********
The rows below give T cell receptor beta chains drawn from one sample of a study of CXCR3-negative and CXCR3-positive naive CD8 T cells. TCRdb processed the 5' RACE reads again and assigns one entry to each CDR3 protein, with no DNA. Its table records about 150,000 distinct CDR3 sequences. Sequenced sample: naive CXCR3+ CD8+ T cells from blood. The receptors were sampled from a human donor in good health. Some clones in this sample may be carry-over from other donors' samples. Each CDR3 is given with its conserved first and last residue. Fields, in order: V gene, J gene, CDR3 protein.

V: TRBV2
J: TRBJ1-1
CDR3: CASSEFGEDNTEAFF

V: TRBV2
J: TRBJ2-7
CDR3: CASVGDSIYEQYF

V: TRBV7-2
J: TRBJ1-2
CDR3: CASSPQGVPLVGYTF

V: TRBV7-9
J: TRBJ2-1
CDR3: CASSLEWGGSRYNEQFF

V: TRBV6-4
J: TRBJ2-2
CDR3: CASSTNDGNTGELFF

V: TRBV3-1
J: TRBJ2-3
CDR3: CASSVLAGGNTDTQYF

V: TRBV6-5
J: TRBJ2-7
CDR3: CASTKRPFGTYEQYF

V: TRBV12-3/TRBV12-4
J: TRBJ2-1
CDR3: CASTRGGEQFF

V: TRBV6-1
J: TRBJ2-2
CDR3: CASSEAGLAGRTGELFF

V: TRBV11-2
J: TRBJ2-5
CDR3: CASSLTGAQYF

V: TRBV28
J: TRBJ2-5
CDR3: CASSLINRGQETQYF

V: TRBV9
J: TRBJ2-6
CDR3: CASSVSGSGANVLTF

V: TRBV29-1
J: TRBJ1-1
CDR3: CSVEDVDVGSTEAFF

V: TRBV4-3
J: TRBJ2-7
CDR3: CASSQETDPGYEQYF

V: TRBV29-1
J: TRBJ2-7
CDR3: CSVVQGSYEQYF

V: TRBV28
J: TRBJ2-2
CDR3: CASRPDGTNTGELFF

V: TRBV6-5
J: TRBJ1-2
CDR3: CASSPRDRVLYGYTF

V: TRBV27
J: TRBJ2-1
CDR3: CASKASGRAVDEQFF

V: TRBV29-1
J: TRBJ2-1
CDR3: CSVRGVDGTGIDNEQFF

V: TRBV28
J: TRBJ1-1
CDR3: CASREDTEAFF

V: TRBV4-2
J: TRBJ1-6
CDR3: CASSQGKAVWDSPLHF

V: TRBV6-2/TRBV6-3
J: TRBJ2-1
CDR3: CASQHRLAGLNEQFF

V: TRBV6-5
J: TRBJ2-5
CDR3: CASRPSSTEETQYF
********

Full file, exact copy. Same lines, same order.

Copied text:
The rows below give T cell receptor beta chains drawn from one sample of a study of CXCR3-negative and CXCR3-positive naive CD8 T cells. TCRdb processed the 5' RACE reads again and assigns one entry to each CDR3 protein, with no DNA. Its table records about 150,000 distinct CDR3 sequences. Sequenced sample: naive CXCR3+ CD8+ T cells from blood. The receptors were sampled from a human donor in good health. Some clones in this sample may be carry-over from other donors' samples. Each CDR3 is given with its conserved first and last residue. Fields, in order: V gene, J gene, CDR3 protein.

V: TRBV2
J: TRBJ1-1
CDR3: CASSEFGEDNTEAFF

V: TRBV2
J: TRBJ2-7
CDR3: CASVGDSIYEQYF

V: TRBV7-2
J: TRBJ1-2
CDR3: CASSPQGVPLVGYTF

V: TRBV7-9
J: TRBJ2-1
CDR3: CASSLEWGGSRYNEQFF

V: TRBV6-4
J: TRBJ2-2
CDR3: CASSTNDGNTGELFF

V: TRBV3-1
J: TRBJ2-3
CDR3: CASSVLAGGNTDTQYF

V: TRBV6-5
J: TRBJ2-7
CDR3: CASTKRPFGTYEQYF

V: TRBV12-3/TRBV12-4
J: TRBJ2-1
CDR3: CASTRGGEQFF

V: TRBV6-1
J: TRBJ2-2
CDR3: CASSEAGLAGRTGELFF

V: TRBV11-2
J: TRBJ2-5
CDR3: CASSLTGAQYF

V: TRBV28
J: TRBJ2-5
CDR3: CASSLINRGQETQYF

V: TRBV9
J: TRBJ2-6
CDR3: CASSVSGSGANVLTF

V: TRBV29-1
J: TRBJ1-1
CDR3: CSVEDVDVGSTEAFF

V: TRBV4-3
J: TRBJ2-7
CDR3: CASSQETDPGYEQYF

V: TRBV29-1
J: TRBJ2-7
CDR3: CSVVQGSYEQYF

V: TRBV28
J: TRBJ2-2
CDR3: CASRPDGTNTGELFF

V: TRBV6-5
J: TRBJ1-2
CDR3: CASSPRDRVLYGYTF

V: TRBV27
J: TRBJ2-1
CDR3: CASKASGRAVDEQFF

V: TRBV29-1
J: TRBJ2-1
CDR3: CSVRGVDGTGIDNEQFF

V: TRBV28
J: TRBJ1-1
CDR3: CASREDTEAFF

V: TRBV4-2
J: TRBJ1-6
CDR3: CASSQGKAVWDSPLHF

V: TRBV6-2/TRBV6-3
J: TRBJ2-1
CDR3: CASQHRLAGLNEQFF

V: TRBV6-5
J: TRBJ2-5
CDR3: CASRPSSTEETQYF